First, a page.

Date of Submission
Campus Only Senior Thesis
Bachelor of Arts
Katherine N Parrish
From a young age people are infatuated with lovable representations of wildlife through childhood cinema, cartoons, children’s books, and other media. We crave the dose of serotonin we receive when we are in close proximity to these amazing creatures, and if we cannot be near them in-person, we turn to the screen to learn about their lives and behavior. There is a sense of ambivalence surrounding animals in captivity; we itch to see them, yet some scholars have even compared the captivity of animals to colonialism. As adults, people are introduced to these concerning realities when animal activist documentaries reveal the problems surrounding captive animals in environments they have grown up attending regularly.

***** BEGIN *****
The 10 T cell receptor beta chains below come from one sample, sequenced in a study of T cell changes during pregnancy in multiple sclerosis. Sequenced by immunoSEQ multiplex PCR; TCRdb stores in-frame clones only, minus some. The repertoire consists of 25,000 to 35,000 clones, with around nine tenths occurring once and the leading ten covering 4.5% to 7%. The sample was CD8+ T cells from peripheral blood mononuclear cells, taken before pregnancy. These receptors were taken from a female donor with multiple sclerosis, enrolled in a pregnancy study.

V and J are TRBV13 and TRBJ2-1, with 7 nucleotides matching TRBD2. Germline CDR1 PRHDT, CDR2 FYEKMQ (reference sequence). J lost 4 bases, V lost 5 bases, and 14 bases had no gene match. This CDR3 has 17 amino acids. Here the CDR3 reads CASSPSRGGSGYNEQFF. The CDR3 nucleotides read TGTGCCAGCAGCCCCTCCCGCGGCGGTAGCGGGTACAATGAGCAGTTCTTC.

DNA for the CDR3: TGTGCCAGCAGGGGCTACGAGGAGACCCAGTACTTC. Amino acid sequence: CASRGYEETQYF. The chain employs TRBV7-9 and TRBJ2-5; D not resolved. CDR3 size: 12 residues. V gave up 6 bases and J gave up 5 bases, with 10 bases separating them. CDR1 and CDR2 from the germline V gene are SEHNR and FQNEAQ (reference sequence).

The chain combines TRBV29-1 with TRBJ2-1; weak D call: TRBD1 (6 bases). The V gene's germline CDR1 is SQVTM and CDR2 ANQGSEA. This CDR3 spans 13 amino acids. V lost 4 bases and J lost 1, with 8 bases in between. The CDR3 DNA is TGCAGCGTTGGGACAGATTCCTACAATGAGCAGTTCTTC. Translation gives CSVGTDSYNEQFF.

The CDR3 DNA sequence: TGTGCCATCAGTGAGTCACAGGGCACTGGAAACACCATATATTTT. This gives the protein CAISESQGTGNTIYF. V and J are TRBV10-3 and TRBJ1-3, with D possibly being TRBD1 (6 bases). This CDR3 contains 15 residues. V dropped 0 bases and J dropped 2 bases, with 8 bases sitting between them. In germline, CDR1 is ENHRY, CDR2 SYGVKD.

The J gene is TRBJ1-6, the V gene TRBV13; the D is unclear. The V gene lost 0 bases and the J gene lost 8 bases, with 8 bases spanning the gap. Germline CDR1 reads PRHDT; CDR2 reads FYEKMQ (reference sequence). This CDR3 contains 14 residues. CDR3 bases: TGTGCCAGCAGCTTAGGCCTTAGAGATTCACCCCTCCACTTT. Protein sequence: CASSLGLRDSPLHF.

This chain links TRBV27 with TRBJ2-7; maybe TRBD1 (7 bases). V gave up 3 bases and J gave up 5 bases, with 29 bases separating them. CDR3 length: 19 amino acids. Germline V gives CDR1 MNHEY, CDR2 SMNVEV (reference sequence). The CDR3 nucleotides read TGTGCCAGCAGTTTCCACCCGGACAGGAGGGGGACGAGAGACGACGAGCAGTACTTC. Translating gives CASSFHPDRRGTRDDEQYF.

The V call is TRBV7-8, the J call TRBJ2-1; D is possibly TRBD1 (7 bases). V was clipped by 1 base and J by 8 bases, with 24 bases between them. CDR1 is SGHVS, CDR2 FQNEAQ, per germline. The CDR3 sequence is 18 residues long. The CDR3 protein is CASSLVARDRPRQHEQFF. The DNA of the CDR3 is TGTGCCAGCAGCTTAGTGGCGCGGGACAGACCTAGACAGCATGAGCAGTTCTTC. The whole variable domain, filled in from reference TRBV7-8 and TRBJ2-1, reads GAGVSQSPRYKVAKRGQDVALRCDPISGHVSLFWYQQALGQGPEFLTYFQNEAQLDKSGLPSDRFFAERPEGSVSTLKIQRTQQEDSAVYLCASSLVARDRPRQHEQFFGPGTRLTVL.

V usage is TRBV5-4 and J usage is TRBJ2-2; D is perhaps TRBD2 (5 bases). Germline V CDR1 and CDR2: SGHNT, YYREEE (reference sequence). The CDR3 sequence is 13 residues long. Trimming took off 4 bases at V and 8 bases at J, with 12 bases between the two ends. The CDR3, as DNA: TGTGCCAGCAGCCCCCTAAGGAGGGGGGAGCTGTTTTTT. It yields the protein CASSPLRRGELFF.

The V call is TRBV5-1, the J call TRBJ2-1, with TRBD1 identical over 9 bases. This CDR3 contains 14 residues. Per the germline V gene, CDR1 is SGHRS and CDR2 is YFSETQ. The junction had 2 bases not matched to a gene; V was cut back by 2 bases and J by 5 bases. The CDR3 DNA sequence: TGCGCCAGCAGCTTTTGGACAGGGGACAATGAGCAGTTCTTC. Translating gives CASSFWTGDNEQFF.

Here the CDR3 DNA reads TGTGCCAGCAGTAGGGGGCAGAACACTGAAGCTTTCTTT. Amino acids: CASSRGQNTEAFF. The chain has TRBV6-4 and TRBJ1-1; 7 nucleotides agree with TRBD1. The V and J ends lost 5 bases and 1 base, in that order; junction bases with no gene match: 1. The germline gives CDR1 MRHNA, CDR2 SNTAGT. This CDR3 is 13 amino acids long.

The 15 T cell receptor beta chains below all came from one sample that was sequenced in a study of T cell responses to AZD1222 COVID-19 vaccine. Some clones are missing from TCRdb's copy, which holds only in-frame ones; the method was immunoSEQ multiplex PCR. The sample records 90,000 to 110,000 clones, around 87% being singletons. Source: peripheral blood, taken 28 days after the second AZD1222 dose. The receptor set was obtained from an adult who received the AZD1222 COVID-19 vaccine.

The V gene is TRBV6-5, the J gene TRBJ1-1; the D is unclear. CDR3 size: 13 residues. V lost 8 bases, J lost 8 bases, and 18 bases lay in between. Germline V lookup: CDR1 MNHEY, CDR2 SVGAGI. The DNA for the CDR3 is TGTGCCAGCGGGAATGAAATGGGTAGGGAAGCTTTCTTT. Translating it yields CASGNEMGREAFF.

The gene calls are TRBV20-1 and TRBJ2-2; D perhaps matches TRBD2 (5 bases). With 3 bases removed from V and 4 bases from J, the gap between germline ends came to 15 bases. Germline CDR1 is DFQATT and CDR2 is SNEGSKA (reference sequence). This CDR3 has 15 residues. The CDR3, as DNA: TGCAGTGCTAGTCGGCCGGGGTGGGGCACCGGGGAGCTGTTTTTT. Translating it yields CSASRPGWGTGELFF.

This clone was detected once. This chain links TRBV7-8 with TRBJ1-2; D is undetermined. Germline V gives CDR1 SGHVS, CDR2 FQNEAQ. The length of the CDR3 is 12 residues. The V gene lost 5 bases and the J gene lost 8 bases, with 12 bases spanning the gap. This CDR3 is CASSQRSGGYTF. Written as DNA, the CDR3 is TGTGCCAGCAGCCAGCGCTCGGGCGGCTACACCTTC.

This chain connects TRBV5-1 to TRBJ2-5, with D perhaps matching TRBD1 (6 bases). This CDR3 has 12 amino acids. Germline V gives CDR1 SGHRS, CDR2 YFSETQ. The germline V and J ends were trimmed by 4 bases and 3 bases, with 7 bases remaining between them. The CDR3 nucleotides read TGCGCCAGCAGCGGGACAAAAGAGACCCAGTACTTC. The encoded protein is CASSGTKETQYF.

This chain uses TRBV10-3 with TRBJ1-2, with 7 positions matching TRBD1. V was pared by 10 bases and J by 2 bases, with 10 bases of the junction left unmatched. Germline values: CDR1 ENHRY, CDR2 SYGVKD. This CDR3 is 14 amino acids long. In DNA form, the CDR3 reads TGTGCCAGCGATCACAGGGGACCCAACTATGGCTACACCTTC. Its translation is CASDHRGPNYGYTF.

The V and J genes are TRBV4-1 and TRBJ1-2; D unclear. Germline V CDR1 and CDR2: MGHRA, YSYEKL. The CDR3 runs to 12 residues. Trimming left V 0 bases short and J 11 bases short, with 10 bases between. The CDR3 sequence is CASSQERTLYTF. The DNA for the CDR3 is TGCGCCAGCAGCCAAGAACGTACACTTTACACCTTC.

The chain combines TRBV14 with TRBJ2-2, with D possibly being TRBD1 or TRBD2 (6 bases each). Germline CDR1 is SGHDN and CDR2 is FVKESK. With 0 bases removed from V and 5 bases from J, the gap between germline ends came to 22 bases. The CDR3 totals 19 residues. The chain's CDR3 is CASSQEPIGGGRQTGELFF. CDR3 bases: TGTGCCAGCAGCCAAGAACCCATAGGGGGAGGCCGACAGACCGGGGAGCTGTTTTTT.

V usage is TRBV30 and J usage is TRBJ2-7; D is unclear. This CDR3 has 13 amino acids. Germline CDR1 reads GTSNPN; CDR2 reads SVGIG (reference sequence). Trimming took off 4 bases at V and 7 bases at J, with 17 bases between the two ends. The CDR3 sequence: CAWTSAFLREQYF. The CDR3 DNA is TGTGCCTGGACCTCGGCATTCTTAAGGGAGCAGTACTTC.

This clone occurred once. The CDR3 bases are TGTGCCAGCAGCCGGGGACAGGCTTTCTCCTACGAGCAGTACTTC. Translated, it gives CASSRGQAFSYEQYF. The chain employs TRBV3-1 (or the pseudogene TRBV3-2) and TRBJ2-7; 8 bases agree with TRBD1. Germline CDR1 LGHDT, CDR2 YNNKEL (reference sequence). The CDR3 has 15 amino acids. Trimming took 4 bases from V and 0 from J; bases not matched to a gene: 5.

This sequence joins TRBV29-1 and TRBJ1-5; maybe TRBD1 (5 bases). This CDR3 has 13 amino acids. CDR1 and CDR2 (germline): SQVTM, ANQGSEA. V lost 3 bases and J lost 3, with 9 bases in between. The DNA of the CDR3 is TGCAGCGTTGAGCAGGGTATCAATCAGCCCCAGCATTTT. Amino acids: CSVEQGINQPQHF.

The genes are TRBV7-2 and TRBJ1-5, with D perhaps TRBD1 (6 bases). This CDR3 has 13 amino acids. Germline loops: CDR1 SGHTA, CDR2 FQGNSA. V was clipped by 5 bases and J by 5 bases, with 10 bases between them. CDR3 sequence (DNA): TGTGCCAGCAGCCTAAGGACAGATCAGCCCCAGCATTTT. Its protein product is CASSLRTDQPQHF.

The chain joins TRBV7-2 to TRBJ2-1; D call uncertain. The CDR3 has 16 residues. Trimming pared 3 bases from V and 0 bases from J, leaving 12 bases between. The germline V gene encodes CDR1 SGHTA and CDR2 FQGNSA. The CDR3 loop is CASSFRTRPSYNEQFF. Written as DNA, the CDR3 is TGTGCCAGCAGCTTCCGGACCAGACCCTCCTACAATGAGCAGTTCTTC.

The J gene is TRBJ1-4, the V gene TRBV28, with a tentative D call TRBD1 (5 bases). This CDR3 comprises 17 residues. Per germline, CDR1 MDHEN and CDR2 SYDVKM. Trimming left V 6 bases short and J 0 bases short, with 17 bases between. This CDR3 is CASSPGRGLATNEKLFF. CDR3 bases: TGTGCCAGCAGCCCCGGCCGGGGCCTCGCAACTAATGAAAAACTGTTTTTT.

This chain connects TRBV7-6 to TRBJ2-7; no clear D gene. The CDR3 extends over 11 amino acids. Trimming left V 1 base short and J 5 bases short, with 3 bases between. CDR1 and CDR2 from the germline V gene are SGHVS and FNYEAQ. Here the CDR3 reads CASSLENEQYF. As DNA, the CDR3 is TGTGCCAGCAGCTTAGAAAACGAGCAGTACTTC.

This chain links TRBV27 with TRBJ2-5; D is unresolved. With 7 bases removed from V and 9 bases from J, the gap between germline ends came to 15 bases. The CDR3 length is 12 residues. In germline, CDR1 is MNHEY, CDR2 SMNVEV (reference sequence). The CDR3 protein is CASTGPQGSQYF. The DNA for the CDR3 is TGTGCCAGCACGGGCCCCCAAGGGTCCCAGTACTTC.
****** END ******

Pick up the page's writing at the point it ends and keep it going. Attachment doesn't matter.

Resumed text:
A psychological lens is used to analyze how captive animal documentaries attempt to construct negative emotion arousal and attitude/behavioral change. First, existing literature involving fear, cognitive dissonance theory and negative state relief model is reviewed. Then, theories from these concepts are applied specifically in order to dissect two captive animal documentaries: Blackfish and The Ghosts in Our Machine.
Parrish, Kate, "Negative Emotion Arousal for Attitude and Behavioral Changes in Captive Animal Documentary" (2021). CMC Senior Theses. 2549.
This thesis is restricted to the Claremont Colleges current faculty, students, and staff.